Islamic banking is ethical banking for, among others, the following reasons: (1) Islamic banks will stay away from financing Shari’ah-proscribed activities—producing alcohol or financing speculative activities, for example. (2) There will be transparency in their transactions with the clients— depositors as well as fund-seekers—due to compliance with the Shari’ahAhkam on gharar. Islamic banks will also contribute to social welfare of the economy to the extent Ahkam on zakah would apply to them. But beyond this, generally they shall be pure economic institutions established by their owners for profit earning. Of course, individually some Islamic banks may specialize in participatory modes of financing modes due to some religious convictions of their owners. But there is no Shari’ah compulsion for this. Islam allows banks to exploit all halal ways to their advantage, of course, subject to willing consent of the all concerned in a given transaction. As for Islamic banks doing charity, the thinking needs to be set straight. A bank’s money (deposits plus bank capital) belongs to its depositors and shareholders. Prior permission of the ultimate owners is a must for any charity. The same principle applies to profits earned through financing operations in which capital stakes of depositors, and may be the bank’s shareholders, are involved. Technically speaking, bank management may exercise some discretion for charity with prior permission of the shareholders and the depositors. But getting such a mandate is practically not possible because both the group of bank shareholders and that of bank depositors continuously keep on changing.
In Pakistan Islamic banking has 5 full-fledged Islamic banks (IBs) and 17 conventional banks having standalone Islamic banking branches (IBBs), the branch network of IBIs is 3,274 branches. Their assets are Rs 3,633 billion with 15.3% Share in Overall Banking Industry. Their deposits are Rs 2,946 billion with 16.93 %Share in Overall Banking Industry. Their net financing and investments are 2,597 billion.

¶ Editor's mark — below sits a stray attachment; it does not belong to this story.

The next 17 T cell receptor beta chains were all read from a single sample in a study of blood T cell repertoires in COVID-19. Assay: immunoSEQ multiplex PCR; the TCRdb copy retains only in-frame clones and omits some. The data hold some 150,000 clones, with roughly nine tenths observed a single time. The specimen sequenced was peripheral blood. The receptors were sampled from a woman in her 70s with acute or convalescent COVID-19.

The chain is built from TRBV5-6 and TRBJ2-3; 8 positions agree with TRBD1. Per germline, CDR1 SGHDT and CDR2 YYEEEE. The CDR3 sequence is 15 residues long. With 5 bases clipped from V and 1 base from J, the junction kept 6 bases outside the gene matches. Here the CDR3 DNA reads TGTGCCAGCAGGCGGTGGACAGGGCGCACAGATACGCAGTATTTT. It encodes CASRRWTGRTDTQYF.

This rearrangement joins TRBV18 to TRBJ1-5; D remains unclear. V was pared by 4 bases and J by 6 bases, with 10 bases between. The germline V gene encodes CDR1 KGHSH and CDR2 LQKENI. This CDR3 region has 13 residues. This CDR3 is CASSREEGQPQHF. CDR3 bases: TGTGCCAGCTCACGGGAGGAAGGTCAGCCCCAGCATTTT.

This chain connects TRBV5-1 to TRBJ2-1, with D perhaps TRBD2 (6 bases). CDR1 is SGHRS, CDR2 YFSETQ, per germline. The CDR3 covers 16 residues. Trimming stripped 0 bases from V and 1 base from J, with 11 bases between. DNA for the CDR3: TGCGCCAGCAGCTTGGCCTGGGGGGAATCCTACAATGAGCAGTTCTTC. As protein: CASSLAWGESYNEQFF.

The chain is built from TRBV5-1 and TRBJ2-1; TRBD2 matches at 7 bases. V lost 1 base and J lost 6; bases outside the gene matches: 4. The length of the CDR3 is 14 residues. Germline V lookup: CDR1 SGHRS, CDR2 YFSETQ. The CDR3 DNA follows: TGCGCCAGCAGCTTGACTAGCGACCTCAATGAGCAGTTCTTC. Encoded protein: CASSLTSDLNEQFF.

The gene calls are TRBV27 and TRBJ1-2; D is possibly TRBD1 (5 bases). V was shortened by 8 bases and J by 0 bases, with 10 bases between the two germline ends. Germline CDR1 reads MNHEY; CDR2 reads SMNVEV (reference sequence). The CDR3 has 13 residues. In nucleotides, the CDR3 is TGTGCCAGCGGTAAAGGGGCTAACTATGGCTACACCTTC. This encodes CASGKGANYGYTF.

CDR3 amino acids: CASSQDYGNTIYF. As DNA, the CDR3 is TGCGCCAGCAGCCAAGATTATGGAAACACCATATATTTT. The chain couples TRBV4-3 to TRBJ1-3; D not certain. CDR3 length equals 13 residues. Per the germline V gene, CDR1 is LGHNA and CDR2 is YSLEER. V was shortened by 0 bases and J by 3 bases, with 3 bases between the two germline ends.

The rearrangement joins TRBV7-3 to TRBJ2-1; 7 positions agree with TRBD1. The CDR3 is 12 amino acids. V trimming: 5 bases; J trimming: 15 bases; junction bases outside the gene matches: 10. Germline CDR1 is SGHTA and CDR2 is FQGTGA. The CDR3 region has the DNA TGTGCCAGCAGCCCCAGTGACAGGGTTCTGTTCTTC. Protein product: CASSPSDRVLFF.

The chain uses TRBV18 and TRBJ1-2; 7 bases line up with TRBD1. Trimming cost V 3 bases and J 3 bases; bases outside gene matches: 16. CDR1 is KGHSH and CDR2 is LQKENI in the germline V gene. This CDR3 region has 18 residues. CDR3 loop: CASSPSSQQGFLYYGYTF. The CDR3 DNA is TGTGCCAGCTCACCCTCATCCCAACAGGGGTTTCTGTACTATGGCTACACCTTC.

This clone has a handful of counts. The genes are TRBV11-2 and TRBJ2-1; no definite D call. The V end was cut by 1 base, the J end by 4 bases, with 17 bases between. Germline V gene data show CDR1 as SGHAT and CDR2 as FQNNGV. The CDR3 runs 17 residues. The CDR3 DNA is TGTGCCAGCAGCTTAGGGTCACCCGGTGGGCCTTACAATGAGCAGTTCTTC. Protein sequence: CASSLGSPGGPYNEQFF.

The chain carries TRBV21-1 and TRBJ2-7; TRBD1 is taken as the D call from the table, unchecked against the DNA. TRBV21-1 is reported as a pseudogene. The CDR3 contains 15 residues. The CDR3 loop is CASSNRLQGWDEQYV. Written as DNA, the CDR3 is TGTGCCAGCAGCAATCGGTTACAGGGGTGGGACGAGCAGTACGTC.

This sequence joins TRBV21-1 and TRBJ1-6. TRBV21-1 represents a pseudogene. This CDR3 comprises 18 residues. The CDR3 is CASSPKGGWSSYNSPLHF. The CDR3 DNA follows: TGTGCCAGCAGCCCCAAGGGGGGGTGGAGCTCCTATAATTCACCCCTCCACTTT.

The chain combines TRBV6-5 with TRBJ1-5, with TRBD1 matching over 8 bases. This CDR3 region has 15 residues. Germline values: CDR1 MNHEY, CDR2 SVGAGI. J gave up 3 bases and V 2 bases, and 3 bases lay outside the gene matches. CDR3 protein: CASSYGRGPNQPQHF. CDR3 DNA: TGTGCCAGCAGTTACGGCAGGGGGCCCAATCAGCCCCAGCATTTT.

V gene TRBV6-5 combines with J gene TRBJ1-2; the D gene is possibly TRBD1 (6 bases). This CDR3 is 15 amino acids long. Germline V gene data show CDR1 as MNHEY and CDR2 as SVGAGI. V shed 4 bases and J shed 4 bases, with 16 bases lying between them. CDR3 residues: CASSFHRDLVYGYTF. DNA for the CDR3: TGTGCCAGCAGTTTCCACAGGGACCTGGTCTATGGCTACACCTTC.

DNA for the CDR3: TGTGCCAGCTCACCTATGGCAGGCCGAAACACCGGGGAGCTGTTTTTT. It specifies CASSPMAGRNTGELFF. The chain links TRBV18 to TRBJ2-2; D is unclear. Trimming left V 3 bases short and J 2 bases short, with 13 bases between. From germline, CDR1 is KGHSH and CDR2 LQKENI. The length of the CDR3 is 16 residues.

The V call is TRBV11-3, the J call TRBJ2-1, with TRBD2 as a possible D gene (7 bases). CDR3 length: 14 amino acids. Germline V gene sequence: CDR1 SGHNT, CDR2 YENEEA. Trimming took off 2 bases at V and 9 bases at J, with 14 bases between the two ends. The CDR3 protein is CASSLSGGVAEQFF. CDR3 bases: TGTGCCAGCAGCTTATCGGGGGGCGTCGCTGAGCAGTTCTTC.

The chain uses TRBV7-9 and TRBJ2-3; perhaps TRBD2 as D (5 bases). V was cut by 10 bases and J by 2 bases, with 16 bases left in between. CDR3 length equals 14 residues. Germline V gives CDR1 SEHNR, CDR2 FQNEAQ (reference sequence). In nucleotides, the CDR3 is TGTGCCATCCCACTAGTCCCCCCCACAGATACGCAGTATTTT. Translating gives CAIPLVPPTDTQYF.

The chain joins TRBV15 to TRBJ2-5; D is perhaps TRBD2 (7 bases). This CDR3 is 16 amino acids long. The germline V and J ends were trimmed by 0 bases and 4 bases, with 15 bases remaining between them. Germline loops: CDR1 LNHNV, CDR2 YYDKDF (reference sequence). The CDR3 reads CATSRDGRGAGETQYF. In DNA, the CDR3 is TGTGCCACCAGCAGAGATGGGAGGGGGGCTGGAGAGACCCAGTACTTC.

However still Islamic banks after having spent a decade of Islamic banking operations in Pakistanhave to reflect on answers to the following points:
- How justified are high Islamic banking spreads (difference between averagefinancing and average deposit rates higher thanconventional banks in Pakistan?
- How justified is the argument to seek special privileges from the regulatorswhen Islamic banks use the same benchmark rate, but the difference is that theirspreads (margins) are even higher than conventional banks?
- How do they justify their position and analyze their performance on social andegalitarian grounds when most of their products are priced using the samebenchmark of the conventional banking industry, which is KIBOR?
- Trust and documentation problems do not hinder more than 700 companies to get registered on Pakistan Stock Exchange while thousands of public limitedcompanies are operating in Pakistan as well. Why Islamic financial institutionscould not help support more IPOs either through investment banking operationsor alternate institutional structure.
Further piecemeal solutions to eliminate interest from the financial sector of Pakistan cannot succeed. It concludes that all intellectual, practical, political, constitutional and legal efforts undertaken in Pakistan to enforce an interest‐free system were not meant in earnest and therefore they inflicted serious damage to the cause of Islam as well as Islamic banking. Interest is prohibited in Islam for its exploitative nature. In case of Pakistan, interest institution is not only deep‐rooted, but also strongly interlinked with other exploitative tools that are prevalent in the hands of some selected people to keep their control over political, economic and social spheres of Pakistan. There is an indispensable need to eradicate interest along with its allied forces from the polity of Pakistan. The practical success of interest‐free banking and finance movement in Pakistan could not be materialized unless the state and polity of Pakistan are not convinced seriously to discover the paradigm of their personal and state institutions based on Islamic guidance and principles.